7. Hi, I just thought I would add some more details on Inspector Charles J. J. Law, in case, it might help in identifying what is the A3 department in Scotland Yard in 1940 or assist in providing any other information on him. Charles James John Law, born Marylebone, in London, on the 25/6/1902. Served in the Army between 1921 to 1925. [don't know the actual military details] Joined the Metropolitan Police in 1925, assigned to 'J' or Bethnal Green division. Promoted to sergeant and transferred to 'C' or St James's division in 1931. Promoted to station sergeant and transferred to 'P' or Camberwell division in1937. Promoted to Inspector and transferred to A3 department at Scotland Yard in 1940. Retired in 1955, Inspector at Scotland Yard. [I think he was still an Inspector.] Died on 30/4/1993. My impression would be that A3 is likely to be a sub-group/section with the main department ie C.I.D. department and A3 could be fingerprint section etc but I just do not know. regards, Alan.
  8. Hi, I was hoping somebody might be able to assist me with some information on Scotland Yard during the 1940's and 1950's period. I am researching an Inspector Charles James John Law who was promoted to Inspector in 1940 and transferred to the A3 department at Scotland Yard and he remain there until he retired in 1955. This might seem a bit daft but I cannot identify what department A3 refers to....... would that be the fingerprints or photography department or does it refer to the division or something else. Any help would be much appreciated and I hope I have done this entry properly, as it is now only my second posting on the forum. many thank. Alan.
  9. Hi, I totally agree with you that during the height of the JTR murders, there would have probably been hundreds of suspects taken to the Police Stations each week. The majority of these would have been cleared and released quite quickly but you would think that there would be a mass of information relating to these incidents and the Police Officers involved but that is not the case. Ebay has its advantages but it also has many disadvantages, prices go from good to outrageous. Often there are better deals to be had by going directly to dealers shops and auctions etc. H or Whitechapel division medals relating to 1888 are extremely difficult to find but it can also be rewarding collecting from another famous period in H or Whitechapel division history. For example the ''Siege of Sidney Street in 1911.'' That whole period of the Tottingham Outrage and Sidney Street shows great courage by the officers that dealt with the incidents. There is greater scope in finding interesting items, as these are less well known incidents nowadays. Alan.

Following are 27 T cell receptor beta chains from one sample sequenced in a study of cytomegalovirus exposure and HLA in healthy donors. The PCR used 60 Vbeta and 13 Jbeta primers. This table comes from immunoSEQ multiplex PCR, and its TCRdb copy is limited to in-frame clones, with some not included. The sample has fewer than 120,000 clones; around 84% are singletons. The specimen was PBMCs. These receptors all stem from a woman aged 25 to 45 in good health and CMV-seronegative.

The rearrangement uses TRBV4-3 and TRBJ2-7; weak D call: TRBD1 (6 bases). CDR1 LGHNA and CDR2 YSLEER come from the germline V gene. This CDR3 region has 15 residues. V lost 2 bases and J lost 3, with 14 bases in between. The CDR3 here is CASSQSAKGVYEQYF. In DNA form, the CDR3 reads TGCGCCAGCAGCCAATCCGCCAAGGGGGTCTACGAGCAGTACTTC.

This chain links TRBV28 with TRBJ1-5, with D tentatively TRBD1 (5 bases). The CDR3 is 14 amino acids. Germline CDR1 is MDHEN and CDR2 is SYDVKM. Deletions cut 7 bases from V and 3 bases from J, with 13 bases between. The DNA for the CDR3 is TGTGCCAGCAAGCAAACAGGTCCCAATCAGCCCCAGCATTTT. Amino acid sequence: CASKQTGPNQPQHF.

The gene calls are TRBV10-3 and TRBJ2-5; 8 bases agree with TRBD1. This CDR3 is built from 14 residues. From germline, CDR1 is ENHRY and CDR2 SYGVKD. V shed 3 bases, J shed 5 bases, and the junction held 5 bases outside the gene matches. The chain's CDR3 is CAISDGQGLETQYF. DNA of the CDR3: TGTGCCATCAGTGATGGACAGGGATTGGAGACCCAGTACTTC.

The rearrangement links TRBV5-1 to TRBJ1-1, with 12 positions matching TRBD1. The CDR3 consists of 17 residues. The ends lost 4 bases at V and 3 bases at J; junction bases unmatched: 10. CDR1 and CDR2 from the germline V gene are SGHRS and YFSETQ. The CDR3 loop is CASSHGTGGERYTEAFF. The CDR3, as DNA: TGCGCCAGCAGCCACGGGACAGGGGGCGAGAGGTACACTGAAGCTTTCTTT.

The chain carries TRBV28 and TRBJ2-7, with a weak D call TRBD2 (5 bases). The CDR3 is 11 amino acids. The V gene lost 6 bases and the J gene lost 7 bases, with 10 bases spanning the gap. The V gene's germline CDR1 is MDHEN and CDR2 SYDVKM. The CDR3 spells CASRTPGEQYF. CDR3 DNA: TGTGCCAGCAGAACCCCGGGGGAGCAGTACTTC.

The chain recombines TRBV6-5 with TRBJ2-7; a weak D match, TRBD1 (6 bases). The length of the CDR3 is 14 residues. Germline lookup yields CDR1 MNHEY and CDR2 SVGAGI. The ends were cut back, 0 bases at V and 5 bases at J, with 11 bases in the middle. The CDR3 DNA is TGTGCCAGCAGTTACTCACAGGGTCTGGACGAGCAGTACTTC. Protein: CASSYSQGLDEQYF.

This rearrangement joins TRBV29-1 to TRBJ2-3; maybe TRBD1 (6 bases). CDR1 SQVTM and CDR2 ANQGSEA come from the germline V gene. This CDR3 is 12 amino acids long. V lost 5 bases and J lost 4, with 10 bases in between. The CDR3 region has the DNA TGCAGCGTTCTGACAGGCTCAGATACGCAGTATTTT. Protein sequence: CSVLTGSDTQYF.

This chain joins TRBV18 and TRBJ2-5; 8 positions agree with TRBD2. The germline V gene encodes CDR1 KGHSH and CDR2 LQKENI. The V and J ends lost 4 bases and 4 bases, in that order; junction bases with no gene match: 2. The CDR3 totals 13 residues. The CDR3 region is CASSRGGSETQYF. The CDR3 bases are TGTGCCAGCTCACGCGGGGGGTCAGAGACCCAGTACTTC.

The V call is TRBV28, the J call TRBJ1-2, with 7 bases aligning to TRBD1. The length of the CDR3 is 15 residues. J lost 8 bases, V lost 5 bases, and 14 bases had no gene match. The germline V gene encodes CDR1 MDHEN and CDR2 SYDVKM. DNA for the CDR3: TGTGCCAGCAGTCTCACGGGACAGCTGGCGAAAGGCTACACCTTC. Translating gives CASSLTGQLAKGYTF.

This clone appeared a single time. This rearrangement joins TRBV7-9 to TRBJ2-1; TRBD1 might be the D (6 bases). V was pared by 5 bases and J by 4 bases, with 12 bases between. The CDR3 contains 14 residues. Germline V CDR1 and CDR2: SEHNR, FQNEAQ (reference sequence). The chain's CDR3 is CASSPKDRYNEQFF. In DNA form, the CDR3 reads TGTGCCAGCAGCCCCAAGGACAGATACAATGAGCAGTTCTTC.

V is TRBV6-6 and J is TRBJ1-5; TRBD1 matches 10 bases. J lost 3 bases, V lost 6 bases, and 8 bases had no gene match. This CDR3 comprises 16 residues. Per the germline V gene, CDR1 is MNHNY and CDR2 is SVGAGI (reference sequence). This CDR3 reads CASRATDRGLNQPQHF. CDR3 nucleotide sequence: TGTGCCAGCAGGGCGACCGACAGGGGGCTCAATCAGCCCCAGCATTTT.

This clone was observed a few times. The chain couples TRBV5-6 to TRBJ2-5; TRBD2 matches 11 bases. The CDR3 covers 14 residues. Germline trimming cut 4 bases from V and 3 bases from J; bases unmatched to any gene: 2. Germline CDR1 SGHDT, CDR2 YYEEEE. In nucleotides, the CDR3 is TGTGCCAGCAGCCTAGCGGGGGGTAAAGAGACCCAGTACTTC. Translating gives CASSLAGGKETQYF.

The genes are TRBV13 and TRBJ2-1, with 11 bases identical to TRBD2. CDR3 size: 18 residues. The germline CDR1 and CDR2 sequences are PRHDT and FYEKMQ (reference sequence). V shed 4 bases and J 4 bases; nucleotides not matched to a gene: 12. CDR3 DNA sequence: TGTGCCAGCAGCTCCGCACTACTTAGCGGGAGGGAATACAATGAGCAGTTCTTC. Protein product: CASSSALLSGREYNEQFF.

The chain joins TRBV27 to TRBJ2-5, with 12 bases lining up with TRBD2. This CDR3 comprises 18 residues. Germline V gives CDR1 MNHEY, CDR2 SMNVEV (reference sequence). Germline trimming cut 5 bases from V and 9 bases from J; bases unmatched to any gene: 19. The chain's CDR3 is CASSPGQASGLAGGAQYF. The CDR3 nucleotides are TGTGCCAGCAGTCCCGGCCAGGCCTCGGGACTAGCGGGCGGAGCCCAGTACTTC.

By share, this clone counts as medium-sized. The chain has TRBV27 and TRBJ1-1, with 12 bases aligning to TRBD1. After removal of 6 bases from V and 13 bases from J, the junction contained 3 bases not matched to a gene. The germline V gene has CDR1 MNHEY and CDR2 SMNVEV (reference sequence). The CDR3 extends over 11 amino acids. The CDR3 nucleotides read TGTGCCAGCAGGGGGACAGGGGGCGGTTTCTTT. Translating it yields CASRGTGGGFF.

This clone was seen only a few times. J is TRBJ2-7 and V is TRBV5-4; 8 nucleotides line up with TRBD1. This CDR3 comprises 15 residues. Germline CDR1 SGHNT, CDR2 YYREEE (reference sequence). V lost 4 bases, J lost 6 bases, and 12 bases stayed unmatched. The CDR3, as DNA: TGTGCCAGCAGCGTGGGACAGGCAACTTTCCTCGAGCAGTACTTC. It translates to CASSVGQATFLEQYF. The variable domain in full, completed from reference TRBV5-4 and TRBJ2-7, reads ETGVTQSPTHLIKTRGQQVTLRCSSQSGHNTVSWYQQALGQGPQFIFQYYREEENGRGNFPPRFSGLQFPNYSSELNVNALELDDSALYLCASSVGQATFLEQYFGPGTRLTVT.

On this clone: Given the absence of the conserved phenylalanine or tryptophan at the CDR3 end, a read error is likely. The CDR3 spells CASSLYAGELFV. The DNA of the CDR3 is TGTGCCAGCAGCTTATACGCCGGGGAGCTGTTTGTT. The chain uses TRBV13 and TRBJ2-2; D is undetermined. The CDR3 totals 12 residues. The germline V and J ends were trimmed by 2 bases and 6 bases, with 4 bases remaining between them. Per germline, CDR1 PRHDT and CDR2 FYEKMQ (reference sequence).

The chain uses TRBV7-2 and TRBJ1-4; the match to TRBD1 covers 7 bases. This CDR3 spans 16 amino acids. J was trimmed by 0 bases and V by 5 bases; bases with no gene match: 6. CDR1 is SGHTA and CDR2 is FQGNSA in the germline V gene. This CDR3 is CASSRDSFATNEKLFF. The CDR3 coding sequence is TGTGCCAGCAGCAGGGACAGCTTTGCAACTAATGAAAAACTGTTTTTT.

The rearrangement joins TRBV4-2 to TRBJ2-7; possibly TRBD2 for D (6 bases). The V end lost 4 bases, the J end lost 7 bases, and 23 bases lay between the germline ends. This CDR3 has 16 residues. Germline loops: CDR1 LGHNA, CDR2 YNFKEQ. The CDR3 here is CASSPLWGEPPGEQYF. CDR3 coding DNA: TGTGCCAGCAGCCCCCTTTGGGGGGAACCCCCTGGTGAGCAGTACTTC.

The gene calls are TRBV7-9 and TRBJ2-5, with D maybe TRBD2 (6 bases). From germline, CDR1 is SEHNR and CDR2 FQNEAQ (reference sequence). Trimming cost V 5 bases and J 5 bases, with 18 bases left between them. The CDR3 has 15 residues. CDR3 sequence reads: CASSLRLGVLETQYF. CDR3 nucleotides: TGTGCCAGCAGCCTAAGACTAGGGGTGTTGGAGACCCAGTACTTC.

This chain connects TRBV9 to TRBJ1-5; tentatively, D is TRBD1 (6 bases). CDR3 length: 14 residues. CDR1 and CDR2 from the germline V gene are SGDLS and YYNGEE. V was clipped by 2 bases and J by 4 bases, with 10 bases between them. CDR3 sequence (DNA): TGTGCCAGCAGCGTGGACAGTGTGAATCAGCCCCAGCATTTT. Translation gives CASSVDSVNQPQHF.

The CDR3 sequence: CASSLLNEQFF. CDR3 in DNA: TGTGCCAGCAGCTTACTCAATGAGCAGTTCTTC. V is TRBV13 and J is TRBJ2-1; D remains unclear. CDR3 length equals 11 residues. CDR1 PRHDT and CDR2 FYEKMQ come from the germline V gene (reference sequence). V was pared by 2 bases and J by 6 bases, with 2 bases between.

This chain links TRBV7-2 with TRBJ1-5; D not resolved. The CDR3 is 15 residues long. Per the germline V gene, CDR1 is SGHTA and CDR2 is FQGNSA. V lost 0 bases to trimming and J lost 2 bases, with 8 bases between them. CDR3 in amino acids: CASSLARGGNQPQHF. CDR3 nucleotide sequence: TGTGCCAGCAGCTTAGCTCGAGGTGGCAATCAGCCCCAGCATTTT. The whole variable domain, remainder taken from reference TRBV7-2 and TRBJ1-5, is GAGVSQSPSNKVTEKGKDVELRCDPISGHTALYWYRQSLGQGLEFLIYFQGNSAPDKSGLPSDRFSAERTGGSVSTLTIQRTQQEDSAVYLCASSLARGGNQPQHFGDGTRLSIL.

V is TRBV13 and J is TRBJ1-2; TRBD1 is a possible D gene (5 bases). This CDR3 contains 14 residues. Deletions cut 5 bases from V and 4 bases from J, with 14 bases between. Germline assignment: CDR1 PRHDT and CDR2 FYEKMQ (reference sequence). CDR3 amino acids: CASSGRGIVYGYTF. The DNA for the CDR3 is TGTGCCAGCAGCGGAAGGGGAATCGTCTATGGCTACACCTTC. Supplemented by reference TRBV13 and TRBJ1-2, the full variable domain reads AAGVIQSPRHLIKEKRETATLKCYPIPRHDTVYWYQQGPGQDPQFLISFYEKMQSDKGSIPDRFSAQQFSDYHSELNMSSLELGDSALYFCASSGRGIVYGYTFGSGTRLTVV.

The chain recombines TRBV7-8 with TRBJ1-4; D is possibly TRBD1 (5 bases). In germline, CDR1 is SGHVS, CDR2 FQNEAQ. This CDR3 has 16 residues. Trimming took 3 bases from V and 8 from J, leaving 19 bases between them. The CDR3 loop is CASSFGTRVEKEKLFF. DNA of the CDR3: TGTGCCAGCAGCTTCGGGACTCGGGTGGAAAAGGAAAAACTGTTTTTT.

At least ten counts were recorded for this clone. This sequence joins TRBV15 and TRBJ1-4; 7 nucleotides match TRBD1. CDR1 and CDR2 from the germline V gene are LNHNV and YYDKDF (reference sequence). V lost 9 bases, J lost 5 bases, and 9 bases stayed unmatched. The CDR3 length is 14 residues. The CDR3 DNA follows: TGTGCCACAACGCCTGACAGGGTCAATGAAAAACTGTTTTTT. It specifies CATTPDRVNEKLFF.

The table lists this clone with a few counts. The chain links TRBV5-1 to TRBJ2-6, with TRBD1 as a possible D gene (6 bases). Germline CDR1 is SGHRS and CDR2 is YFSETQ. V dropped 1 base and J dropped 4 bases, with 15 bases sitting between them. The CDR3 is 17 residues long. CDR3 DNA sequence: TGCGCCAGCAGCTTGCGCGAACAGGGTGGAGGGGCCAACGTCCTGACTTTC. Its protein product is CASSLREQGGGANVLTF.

10. Hello, This is my first posting on the club forum. I also watched the auction of PC W Saundery's medals and did some basic research on him. William Henry Saundery - dark hair, grey eyes, a fresh complexion, five feet ten and a half inches tall and had a slightly deformed left hand. PC H471 William Saundery was 1 of only 42 Police Constables that were permanently transferred to H or Whitechapel division during the infamous Jack the Ripper murders. That is 42 out of a total of 11,000-12,000 Police personnel. It should be remembered that the majority of the Police Officers serving with H division, during this specific period, have not been identified. All good stories should be evidenced and that is done by Police Order 31/10/1888. PC H471 William Saundery served with H division until the 7th of February in 1890 which was also an interesting period because you have various murder scares where it was feared JTR had returned. 8/2/1890 joined A Whitehall division. 26/8/1890 joined E or Holborn division. 27/12/1893 joined Y Highgate division. Retired from the Met. and Y division on the 4/3/1912 and all evidenced by his Met. Police pension records etc. Saundery is an unusual surname and there is also a good deal of information on his family life. PC H471 William Saundery's story and medals are extremely interesting and have the potential for researching in many ways. In many years of collecting I have never seen any of these particular Police Constables medals come onto the market and I suspect it will be many years again before we see a similar event. One last thought - this particular sale was accidentally done very badly, the listing title of the auction gave the wrong Police officers details and this error may have even resulted in many collectors missing the importance of these medals and also the start of the Summer holidays is never a good time to sell. The market value is what collectors and dealers are willing to pay and whenever you have a good story, then you are likely to be able to command a good price. Well that is my opinion and I thought I would share it with you all.